Today's post concerns an ethical and/or systems question. Jon received an email from an author who sent us his partial several months ago. (OK, I admit it; we're behind in our reading.) The author said he was simply checking on the status of the project. Jon responded that, yes, we'd received the partial and that Jon would be getting to it within the next few weeks. The author wrote back saying that he's continued to work on the chapters and now has a "much improved" package. "Can I keep my place in the reading pile if I send you the rewritten package?" he asked.
This is a first for us, and, frankly we're boggled by the request. On the one hand, I can understand why the author wants us to get rid of the old, as-yet-unread package, and to read the new, improved version. On the other hand, it creates a mess on this end. At any given time we're juggling between 30 and 50 partials, (not to mention manuscripts and queries), trying to read them in order of their receipt. If we tell this author to send his new stuff and that we'll save his place in the reading pile, we're suddenly responsible for a lot more work. First, we have to find his chapters and flag that package with a note to ignore--no biggie. The deal-breaker is that in order to save the author's place, we have to keep an eagle eye out for the NEW package which would be troublesome. We get lots of packages each day. When the new package arrives, we need to put it in the place we promised to reserve. Worse, if we let this author do this, we have to let every author do this if they want. It's time to set a precedent. I have nightmares of us flagging and searching and missing and jumbling and panicking and tearing our hair and sobbing into the night! (Well, maybe not sobbing into the night and Jon has no hair to pull anyway, but you get my drift.)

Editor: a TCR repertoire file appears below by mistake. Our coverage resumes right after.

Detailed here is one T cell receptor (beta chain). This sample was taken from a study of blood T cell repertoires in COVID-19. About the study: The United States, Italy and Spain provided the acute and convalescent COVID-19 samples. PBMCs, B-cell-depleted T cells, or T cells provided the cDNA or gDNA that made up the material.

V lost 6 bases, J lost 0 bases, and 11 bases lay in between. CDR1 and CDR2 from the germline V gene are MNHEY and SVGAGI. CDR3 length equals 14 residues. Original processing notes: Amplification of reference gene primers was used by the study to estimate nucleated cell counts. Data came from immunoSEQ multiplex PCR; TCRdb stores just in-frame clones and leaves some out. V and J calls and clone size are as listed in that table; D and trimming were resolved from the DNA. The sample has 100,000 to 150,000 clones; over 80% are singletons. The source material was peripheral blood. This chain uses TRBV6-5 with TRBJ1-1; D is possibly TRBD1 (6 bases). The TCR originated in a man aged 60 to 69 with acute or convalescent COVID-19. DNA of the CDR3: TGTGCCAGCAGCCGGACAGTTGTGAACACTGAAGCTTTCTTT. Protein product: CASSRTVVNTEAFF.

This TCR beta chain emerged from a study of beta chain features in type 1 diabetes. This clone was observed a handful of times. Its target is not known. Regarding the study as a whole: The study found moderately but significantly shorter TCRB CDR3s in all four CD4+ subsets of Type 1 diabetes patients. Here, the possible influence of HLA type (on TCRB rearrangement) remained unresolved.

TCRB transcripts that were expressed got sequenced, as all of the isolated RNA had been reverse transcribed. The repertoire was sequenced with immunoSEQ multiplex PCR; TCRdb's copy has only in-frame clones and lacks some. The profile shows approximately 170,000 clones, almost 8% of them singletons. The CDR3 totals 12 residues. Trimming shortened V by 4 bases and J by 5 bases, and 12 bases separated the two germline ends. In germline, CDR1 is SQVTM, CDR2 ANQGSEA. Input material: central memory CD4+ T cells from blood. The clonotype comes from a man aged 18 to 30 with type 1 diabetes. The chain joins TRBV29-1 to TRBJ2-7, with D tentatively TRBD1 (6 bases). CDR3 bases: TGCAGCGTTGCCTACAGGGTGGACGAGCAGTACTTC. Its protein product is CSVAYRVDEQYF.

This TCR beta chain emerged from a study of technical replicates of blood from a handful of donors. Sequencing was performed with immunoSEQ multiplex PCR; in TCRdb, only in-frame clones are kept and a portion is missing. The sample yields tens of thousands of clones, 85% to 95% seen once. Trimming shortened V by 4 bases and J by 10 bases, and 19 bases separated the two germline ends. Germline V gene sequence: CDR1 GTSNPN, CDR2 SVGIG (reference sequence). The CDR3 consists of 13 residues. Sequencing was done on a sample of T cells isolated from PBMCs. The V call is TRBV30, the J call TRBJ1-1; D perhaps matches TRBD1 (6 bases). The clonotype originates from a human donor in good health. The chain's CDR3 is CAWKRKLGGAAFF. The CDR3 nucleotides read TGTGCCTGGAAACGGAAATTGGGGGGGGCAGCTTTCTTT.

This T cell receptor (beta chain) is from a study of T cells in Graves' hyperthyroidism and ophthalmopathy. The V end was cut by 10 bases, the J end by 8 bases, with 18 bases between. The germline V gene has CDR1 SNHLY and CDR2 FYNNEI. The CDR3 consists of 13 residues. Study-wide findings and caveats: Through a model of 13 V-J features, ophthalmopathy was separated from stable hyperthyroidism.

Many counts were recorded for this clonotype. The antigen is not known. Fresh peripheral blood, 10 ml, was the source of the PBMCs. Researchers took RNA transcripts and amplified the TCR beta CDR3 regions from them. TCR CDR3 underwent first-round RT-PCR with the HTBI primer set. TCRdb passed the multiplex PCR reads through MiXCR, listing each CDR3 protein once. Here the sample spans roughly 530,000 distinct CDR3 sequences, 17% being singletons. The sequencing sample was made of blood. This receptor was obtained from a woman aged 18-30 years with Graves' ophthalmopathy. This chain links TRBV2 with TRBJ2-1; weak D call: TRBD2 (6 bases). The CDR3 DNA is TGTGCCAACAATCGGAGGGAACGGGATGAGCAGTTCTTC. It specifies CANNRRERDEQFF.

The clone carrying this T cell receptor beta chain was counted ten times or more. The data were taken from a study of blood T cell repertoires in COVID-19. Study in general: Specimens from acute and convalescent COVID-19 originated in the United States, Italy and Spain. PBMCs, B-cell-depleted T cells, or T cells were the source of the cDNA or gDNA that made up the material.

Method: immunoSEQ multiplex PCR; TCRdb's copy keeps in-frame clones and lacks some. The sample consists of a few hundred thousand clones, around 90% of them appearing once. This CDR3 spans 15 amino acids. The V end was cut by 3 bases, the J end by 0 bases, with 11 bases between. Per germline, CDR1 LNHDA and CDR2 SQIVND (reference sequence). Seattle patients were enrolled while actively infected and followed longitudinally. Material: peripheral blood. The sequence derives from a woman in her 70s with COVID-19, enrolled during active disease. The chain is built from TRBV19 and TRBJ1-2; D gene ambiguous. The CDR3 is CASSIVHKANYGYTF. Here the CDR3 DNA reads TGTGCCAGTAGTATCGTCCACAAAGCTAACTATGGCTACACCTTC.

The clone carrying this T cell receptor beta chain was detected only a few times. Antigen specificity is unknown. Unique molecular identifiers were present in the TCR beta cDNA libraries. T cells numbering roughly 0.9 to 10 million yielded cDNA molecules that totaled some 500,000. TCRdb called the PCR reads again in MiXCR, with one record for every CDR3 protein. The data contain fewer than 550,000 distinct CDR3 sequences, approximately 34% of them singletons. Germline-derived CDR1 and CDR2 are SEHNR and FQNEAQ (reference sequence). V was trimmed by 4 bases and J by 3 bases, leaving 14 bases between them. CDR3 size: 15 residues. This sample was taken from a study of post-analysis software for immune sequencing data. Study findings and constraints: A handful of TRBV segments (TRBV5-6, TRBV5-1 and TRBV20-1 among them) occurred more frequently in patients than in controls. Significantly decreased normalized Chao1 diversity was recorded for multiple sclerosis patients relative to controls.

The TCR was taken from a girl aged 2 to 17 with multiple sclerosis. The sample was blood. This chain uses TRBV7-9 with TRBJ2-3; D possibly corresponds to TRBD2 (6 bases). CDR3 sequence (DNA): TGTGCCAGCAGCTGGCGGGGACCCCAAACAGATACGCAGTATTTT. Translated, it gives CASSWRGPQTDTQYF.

So Jon set a precedent. He told the author that he's welcome to send the new package. Then he told him that, in so doing, he would lose his place in the reading pile. As far as our systems go, this was the sensible answer. But, was it the ethical thing to do? We'd love to hear your comments.
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